Jefferies concluded: "The copper market is heading into a multiyear period of deficits and high demand from the deployment of renewable energy and electric vehicles". Last week, Ivan Glasenberg was quoted in the FT saying that the copper price needs to rise 50 per cent to encourage enough new supply.

The following chart from Wood Mackenzie nicely encapsulates the growing supply shortage.

Much of what holds for copper applies to other metals as well. Nickel, zinc, and cobalt are all used in batteries, and demand is likely to far exceed the supply of these "green" metals.

After such a strong run, there might be a risk that shorter-term speculators book some profits, and prices fall back slightly. I think, however, the medium-term case for maintaining a decent exposure is compelling. The resources sector makes up around 16 per cent of the FTSE All-Share. If after achieving one's primary objective of making money, the other is to beat the Index, this might be the year where having high exposure to industrial metals and mining might pay off.

 

Outlook: Inflation and recovery

I think things look set fair for the next few months at least. As lockdown eases further, the rebound should be swift and robust especially compared to the dismal second quarter of last year. The two big questions are, when will the recovery be discounted by markets and will inflation cause problems? At least for the UK, the answer to the first is, I think, not in the short term. Valuations are attractive and corporate profits should continue to beat expectations. As for inflation, the £5 central London pint has become the £6 pint. I think it is inevitable that inflation picks up, but by how much and at what stage will it cause concern. During 2011, consumer price inflation exceeded 4.0 per cent for much of the year, peaking at 5.2 per cent in September. The Bank of England was not outwardly concerned, and indeed the rate drifted down to 0 per cent over the next few years. So perhaps we should be relaxed while it is below 5.0 per cent. The other indicator to watch will be wage inflation. If inflation picks up because of rising input prices, the Bank of England is more likely to see it as a temporary phenomenon than if it starts to feed through to wage settlements. The long and short of it is that I'm happy to stay fully invested for the time being.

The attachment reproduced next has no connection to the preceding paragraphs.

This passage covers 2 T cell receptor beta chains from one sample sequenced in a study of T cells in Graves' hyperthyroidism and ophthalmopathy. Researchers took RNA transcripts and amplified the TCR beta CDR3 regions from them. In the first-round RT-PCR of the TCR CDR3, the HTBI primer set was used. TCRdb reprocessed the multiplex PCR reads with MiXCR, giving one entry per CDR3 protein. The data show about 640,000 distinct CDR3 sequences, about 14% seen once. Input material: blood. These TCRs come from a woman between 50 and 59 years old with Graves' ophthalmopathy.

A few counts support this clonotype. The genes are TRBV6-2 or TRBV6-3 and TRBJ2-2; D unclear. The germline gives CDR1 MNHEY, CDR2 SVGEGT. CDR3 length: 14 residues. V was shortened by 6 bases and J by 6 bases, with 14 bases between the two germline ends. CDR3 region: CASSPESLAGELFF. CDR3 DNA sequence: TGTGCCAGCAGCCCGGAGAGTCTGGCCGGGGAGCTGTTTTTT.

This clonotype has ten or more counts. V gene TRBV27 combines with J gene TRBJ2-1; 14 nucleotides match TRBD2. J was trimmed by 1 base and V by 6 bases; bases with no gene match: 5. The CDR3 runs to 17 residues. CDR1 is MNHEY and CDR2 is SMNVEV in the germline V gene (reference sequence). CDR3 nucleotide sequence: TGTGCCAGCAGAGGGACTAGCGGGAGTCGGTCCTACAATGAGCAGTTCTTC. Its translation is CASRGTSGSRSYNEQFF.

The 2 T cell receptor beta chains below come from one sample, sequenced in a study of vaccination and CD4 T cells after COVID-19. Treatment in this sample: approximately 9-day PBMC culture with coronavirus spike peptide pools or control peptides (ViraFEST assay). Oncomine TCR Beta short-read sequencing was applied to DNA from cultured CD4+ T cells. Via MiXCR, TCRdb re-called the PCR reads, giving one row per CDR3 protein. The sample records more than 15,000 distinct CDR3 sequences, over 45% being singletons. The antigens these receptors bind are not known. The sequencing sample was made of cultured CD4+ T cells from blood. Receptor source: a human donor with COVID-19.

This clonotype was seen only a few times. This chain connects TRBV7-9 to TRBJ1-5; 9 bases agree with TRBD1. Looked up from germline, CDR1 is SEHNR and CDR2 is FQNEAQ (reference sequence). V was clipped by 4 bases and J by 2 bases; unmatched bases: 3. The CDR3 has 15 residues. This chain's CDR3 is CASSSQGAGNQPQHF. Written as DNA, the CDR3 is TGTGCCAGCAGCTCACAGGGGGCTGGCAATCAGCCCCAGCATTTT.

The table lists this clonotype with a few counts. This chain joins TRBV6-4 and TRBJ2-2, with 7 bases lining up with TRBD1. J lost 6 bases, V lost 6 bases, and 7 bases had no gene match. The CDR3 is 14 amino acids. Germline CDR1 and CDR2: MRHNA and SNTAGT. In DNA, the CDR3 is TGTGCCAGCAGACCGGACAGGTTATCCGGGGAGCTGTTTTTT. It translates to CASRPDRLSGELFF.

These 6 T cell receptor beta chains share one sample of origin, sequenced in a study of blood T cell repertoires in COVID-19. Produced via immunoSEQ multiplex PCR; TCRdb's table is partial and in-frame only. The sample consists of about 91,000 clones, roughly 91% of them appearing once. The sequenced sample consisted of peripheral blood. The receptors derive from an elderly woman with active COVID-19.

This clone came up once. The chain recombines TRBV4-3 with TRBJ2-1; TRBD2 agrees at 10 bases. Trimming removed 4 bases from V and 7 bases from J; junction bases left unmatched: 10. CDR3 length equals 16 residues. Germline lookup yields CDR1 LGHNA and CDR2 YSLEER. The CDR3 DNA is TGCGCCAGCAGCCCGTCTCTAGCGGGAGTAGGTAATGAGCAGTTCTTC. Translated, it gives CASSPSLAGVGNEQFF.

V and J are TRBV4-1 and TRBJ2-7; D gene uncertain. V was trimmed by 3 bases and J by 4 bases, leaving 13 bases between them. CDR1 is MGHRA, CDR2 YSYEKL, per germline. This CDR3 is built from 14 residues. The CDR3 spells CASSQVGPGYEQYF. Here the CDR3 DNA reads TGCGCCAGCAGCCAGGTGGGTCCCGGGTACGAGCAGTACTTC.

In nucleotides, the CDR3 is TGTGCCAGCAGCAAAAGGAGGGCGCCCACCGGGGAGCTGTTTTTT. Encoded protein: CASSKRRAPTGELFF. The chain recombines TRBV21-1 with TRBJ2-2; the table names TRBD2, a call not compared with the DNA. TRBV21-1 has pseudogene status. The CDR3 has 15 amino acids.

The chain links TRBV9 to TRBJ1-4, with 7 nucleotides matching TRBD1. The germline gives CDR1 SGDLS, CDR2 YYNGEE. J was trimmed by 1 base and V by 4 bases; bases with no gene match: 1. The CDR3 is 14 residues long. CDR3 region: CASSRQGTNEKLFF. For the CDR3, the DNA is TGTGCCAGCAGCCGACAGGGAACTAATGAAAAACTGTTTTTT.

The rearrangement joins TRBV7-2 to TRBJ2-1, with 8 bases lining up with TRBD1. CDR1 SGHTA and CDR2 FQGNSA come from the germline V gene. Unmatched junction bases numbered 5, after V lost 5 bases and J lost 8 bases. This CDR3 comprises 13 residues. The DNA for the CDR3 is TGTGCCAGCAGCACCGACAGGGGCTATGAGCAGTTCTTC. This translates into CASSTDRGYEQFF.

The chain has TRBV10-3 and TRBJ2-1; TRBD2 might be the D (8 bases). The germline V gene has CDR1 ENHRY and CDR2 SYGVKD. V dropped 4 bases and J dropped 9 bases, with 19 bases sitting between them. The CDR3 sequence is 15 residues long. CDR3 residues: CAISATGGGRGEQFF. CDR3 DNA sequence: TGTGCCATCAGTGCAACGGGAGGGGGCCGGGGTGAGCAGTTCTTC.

NameEPICMkt. Cap (£m)IndexRisk:  Low, Med, HighReward:  Low, Med, High% of  Port.My target  %Total return so far %
         
BlackRock World Mining Trust PLCBRWM1132FTSE Mid 250LH9.07.563
Sylvania Platinum Ltd SLP337AIM All-ShareMH7.25.0142
Venture Life Group PLCVLG109AIM All-ShareLH6.37.516
Biotech Growth Trust (The) PLCBIOG603FTSE Small CapLH6.27.594
Worldwide Healthcare Trust PLCWWH2465FTSE Mid 250LH6.27.539
K3 Capital Group PLCK3C224AIM All-ShareMH6.05.043
Renew Holdings PLCRNWH492AIM UK 50, AIM 100, AIM All-ShareMH5.45.054
Lundin Energy ABLUNES6575 MH5.45.030
SDI Group PLCSDI176AIM All-ShareMH5.45.0146
Central Asia Metals PLCCAML489AIM UK 50, AIM 100, AIM All-ShareMH5.25.038
De La Rue PLCDLAR347FTSE Small CapMH5.15.034
Anglo Pacific Group PLCAPF297 MH5.05.05
Baillie Gifford Shin Nippon PLCBGS753FTSE Mid 250MH4.55.093
Bioventix PLCBVXP208AIM 100, AIM All-ShareLM4.15.095
SigmaRoc PLCSRC233AIM All-ShareMM3.72.594
L&G ROBO Global Robotics and Automation UCITS ETFROBG  HH2.42.527
Syncona LtdSYNC1578FTSE Mid 250HH2.22.51
Serica Energy PLCSQZ319AIM 100, AIM All-ShareMM2.22.534
JPMorgan Emerging Markets Inv Trust PLCJMG1614FTSE Mid 250MH2.25.016
WisdomTree Cloud Computing UCITS ETF USD AccWCLD  HH2.12.524
Calnex Solutions PLCCLX97AIM All-ShareHH2.02.5-1
Surface Transforms PLCSCE128AIM All-ShareHH1.82.520